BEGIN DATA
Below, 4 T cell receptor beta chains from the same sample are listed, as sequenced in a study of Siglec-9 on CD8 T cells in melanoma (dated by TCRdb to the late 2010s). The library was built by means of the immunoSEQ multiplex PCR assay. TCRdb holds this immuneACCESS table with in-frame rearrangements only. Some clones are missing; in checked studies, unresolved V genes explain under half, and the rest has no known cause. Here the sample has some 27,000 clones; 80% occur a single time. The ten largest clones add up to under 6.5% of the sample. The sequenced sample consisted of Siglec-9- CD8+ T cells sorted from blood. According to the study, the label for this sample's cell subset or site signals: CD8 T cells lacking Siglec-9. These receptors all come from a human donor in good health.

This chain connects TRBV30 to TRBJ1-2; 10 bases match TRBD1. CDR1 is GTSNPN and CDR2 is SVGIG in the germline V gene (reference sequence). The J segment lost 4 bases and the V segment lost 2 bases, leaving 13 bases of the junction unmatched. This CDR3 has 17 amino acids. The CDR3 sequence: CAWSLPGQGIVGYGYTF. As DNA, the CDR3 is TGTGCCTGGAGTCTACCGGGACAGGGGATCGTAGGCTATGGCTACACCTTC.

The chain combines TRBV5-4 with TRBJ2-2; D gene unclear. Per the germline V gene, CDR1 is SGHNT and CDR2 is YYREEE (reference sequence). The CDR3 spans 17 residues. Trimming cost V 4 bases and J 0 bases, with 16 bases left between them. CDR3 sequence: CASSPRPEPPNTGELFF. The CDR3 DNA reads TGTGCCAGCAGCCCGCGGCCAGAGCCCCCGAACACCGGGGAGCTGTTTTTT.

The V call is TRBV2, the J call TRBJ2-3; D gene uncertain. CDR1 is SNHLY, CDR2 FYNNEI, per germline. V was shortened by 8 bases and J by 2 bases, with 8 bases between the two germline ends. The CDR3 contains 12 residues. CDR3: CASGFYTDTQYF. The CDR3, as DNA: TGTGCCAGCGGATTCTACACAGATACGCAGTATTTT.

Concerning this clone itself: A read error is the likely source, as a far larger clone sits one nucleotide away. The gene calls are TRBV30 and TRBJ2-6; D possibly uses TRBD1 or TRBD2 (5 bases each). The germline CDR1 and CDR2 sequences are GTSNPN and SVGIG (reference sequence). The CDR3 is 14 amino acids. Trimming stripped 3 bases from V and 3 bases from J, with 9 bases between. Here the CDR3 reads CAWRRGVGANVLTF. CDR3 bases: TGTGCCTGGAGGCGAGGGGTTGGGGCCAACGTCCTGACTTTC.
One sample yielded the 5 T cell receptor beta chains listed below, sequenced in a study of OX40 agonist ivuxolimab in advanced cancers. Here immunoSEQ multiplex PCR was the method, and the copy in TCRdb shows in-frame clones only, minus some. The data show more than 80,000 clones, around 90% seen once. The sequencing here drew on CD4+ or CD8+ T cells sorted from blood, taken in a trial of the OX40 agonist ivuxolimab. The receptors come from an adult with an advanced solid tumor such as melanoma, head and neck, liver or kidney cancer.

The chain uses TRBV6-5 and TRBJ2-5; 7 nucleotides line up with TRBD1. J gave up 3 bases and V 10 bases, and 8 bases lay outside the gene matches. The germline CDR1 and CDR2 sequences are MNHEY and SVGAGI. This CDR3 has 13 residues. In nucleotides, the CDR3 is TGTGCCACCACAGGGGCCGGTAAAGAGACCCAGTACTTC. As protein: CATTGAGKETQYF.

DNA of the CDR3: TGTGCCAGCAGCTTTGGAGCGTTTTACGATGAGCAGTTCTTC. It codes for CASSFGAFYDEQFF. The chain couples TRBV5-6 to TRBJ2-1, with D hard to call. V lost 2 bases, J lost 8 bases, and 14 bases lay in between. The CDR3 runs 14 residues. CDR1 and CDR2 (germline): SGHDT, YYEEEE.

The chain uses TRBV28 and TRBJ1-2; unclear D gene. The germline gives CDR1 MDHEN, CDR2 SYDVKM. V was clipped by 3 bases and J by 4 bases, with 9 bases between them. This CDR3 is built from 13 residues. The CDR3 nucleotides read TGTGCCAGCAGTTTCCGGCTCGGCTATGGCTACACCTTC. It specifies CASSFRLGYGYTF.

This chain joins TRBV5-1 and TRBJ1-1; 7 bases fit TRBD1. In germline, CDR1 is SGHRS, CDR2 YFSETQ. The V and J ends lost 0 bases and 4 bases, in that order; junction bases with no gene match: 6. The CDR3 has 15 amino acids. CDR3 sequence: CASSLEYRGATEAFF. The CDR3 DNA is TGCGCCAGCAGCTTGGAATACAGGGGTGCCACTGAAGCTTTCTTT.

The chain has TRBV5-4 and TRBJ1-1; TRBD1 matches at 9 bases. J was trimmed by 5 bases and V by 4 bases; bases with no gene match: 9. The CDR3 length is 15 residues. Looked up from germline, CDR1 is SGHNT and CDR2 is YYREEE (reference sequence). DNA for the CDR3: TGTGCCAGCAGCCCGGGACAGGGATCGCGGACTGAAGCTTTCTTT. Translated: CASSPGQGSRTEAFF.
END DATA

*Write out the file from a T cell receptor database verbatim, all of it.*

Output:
Below, 4 T cell receptor beta chains from the same sample are listed, as sequenced in a study of Siglec-9 on CD8 T cells in melanoma (dated by TCRdb to the late 2010s). The library was built by means of the immunoSEQ multiplex PCR assay. TCRdb holds this immuneACCESS table with in-frame rearrangements only. Some clones are missing; in checked studies, unresolved V genes explain under half, and the rest has no known cause. Here the sample has some 27,000 clones; 80% occur a single time. The ten largest clones add up to under 6.5% of the sample. The sequenced sample consisted of Siglec-9- CD8+ T cells sorted from blood. According to the study, the label for this sample's cell subset or site signals: CD8 T cells lacking Siglec-9. These receptors all come from a human donor in good health.

This chain connects TRBV30 to TRBJ1-2; 10 bases match TRBD1. CDR1 is GTSNPN and CDR2 is SVGIG in the germline V gene (reference sequence). The J segment lost 4 bases and the V segment lost 2 bases, leaving 13 bases of the junction unmatched. This CDR3 has 17 amino acids. The CDR3 sequence: CAWSLPGQGIVGYGYTF. As DNA, the CDR3 is TGTGCCTGGAGTCTACCGGGACAGGGGATCGTAGGCTATGGCTACACCTTC.

The chain combines TRBV5-4 with TRBJ2-2; D gene unclear. Per the germline V gene, CDR1 is SGHNT and CDR2 is YYREEE (reference sequence). The CDR3 spans 17 residues. Trimming cost V 4 bases and J 0 bases, with 16 bases left between them. CDR3 sequence: CASSPRPEPPNTGELFF. The CDR3 DNA reads TGTGCCAGCAGCCCGCGGCCAGAGCCCCCGAACACCGGGGAGCTGTTTTTT.

The V call is TRBV2, the J call TRBJ2-3; D gene uncertain. CDR1 is SNHLY, CDR2 FYNNEI, per germline. V was shortened by 8 bases and J by 2 bases, with 8 bases between the two germline ends. The CDR3 contains 12 residues. CDR3: CASGFYTDTQYF. The CDR3, as DNA: TGTGCCAGCGGATTCTACACAGATACGCAGTATTTT.

Concerning this clone itself: A read error is the likely source, as a far larger clone sits one nucleotide away. The gene calls are TRBV30 and TRBJ2-6; D possibly uses TRBD1 or TRBD2 (5 bases each). The germline CDR1 and CDR2 sequences are GTSNPN and SVGIG (reference sequence). The CDR3 is 14 amino acids. Trimming stripped 3 bases from V and 3 bases from J, with 9 bases between. Here the CDR3 reads CAWRRGVGANVLTF. CDR3 bases: TGTGCCTGGAGGCGAGGGGTTGGGGCCAACGTCCTGACTTTC.
One sample yielded the 5 T cell receptor beta chains listed below, sequenced in a study of OX40 agonist ivuxolimab in advanced cancers. Here immunoSEQ multiplex PCR was the method, and the copy in TCRdb shows in-frame clones only, minus some. The data show more than 80,000 clones, around 90% seen once. The sequencing here drew on CD4+ or CD8+ T cells sorted from blood, taken in a trial of the OX40 agonist ivuxolimab. The receptors come from an adult with an advanced solid tumor such as melanoma, head and neck, liver or kidney cancer.

The chain uses TRBV6-5 and TRBJ2-5; 7 nucleotides line up with TRBD1. J gave up 3 bases and V 10 bases, and 8 bases lay outside the gene matches. The germline CDR1 and CDR2 sequences are MNHEY and SVGAGI. This CDR3 has 13 residues. In nucleotides, the CDR3 is TGTGCCACCACAGGGGCCGGTAAAGAGACCCAGTACTTC. As protein: CATTGAGKETQYF.

DNA of the CDR3: TGTGCCAGCAGCTTTGGAGCGTTTTACGATGAGCAGTTCTTC. It codes for CASSFGAFYDEQFF. The chain couples TRBV5-6 to TRBJ2-1, with D hard to call. V lost 2 bases, J lost 8 bases, and 14 bases lay in between. The CDR3 runs 14 residues. CDR1 and CDR2 (germline): SGHDT, YYEEEE.

The chain uses TRBV28 and TRBJ1-2; unclear D gene. The germline gives CDR1 MDHEN, CDR2 SYDVKM. V was clipped by 3 bases and J by 4 bases, with 9 bases between them. This CDR3 is built from 13 residues. The CDR3 nucleotides read TGTGCCAGCAGTTTCCGGCTCGGCTATGGCTACACCTTC. It specifies CASSFRLGYGYTF.

This chain joins TRBV5-1 and TRBJ1-1; 7 bases fit TRBD1. In germline, CDR1 is SGHRS, CDR2 YFSETQ. The V and J ends lost 0 bases and 4 bases, in that order; junction bases with no gene match: 6. The CDR3 has 15 amino acids. CDR3 sequence: CASSLEYRGATEAFF. The CDR3 DNA is TGCGCCAGCAGCTTGGAATACAGGGGTGCCACTGAAGCTTTCTTT.

The chain has TRBV5-4 and TRBJ1-1; TRBD1 matches at 9 bases. J was trimmed by 5 bases and V by 4 bases; bases with no gene match: 9. The CDR3 length is 15 residues. Looked up from germline, CDR1 is SGHNT and CDR2 is YYREEE (reference sequence). DNA for the CDR3: TGTGCCAGCAGCCCGGGACAGGGATCGCGGACTGAAGCTTTCTTT. Translated: CASSPGQGSRTEAFF.